This month, I want to begin my worksite product discussion a little differently than in past columns. Well get to the trends, but first I want to bring up a topic that is really disturbing for the insurance industry.

This disturbing topic is the climate the industry has been developing as of late. Its in what I call a “Do-Nothing Mode.”

We know there is a lot of money sitting around, earning 1% to 2% in money market funds. Its not being spent. Virtually no one is buying big-ticket items. At best, only a very few are doing so, relative to the moneyed population. There has been a slowdown, for example, in purchase of real estate in certain areas. According to people with whom I speak around the country, the underlying mood is very pessimistic.

In the insurance industry, this Do-Nothing Mode is really intense. Let me give a few examples.

The wrecking of the industrys mortality studies has gotten even worse than when I first wrote about in the March 25, 1996 issue of National Underwriter. (Thats when NU showed the wrecked Dunskey Castle in Scotland to illustrate the problem.)

Distressingly, the castle-wrecking has now extended to the insurance industrys product development centers. More and more of these centers are being closed down. In some cases, of course, this is the result of continued company mergers. But I am seeing it even within companies, as product development is being slowly squeezed into a back seat position.

That is very disturbing because there are many, many markets the industry serves. So it needs many, many product development centers, each one dedicated to its own market. These centers need to compete with each other; thats the way the system is supposed to work. It produces better products that way, and faster, too.

Another disturbing trend: Many insurance companies are still very nervous because of litigation menaces (alleged market misconduct, alleged universal life malpractices, alleged racial profiling, etc.).

No wonder the companies are in a Do-Nothing Mode.

When will the business get out of the Do-Nothing Mode? Soon, I hope. And, judging by its history, it can and will.

After all, the life insurance and annuity industry survived the interest-sensitive craze of the 1980s. It survived the stock market craze of the 1990s. And it learned something from the aftermath of 9-11: That the insurance business really is in the human protection business.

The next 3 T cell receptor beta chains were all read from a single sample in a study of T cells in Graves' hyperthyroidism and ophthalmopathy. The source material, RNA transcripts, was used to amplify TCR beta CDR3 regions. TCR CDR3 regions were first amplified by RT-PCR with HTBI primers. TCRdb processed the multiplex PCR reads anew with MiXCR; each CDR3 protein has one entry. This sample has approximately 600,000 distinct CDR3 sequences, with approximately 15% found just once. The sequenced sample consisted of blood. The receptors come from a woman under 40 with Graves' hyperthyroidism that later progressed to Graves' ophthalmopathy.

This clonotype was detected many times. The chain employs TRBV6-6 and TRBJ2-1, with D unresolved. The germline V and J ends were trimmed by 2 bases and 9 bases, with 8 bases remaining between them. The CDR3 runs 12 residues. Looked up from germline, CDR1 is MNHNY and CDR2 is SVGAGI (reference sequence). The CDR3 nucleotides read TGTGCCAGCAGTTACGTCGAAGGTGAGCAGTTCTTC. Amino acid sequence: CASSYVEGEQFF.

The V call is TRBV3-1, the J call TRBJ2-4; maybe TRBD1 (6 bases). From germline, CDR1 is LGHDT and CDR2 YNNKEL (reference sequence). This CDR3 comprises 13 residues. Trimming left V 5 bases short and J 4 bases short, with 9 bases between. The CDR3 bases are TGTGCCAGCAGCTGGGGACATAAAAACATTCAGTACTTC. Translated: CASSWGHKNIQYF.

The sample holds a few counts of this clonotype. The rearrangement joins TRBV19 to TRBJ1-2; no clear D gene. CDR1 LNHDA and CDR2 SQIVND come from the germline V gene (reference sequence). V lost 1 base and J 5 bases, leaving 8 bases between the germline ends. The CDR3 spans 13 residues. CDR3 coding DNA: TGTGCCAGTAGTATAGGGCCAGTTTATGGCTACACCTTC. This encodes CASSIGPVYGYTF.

That rediscovery will, I believe, provide the business with the impetus to get back into a Do-Something Mode with its products and marketing.

With all of that as background, lets now turn to whats going on with worksite products. Despite the industrys troubles, these products have continued to march along, successfully. You could say that they represent a “Do-Something Mode,” especially since product development work has continued in this field, despite the economic slowdown and the unsettling events of last year.

I base that assessment on the results of my third poll of some leading worksite product insurers, conducted earlier this year. The other two polls, also conducted by me for my NU worksite review, were done in 1996 and 1999.

In each survey, I found signs of gathering success. This time is no different. A majority of the 2002 respondents have indicated that 2002 sales are up, in fact. (The minority reported them as flat.) This is a pretty good finding in the present climate!

The chart shows worksite product categories, in rough order of their popularity, and in numbers of products offered. Look at it, and I think you will agree the product options are numerous and also quite varied.

Of the entire list, the critical illness insurance products represent the newest line, in product development terms. From what I am hearing, these products have been gaining in popularity in this market–a turn of events that echoes my personal belief that the human protection business is now more about health expectancy than it is about life expectancy.

A final note: In this years survey, I detected some great ingenuity in the use of guaranteed/simplified issue rules for worksite products. For instance, a typical rule now says persons who havent been in the hospital or missed work for more than five days in the past six months could qualify for guarantee issue. Previously, worksite insurers often used the broader group insurance rules (e.g., actively at work plus participation).

Speaking of rules, whatever the industry leaders do about their products in the future, they would be well advised to follow the old rule for getting out of difficulties: Make Something Happen.

John M. Bragg, FSA, ACAS, MAAA, is actuarial consultant at John M. Bragg and Associates, Atlanta; past president of Society of Actuaries; and past CEO of Life Insurance Company of Georgia. You can e-mail him at jmb@braggassociates.com.


Reproduced from National Underwriter Life & Health/Financial Services Edition, June 17, 2002. Copyright 2002 by The National Underwriter Company in the serial publication. All rights reserved.Copyright in this article as an independent work may be held by the author.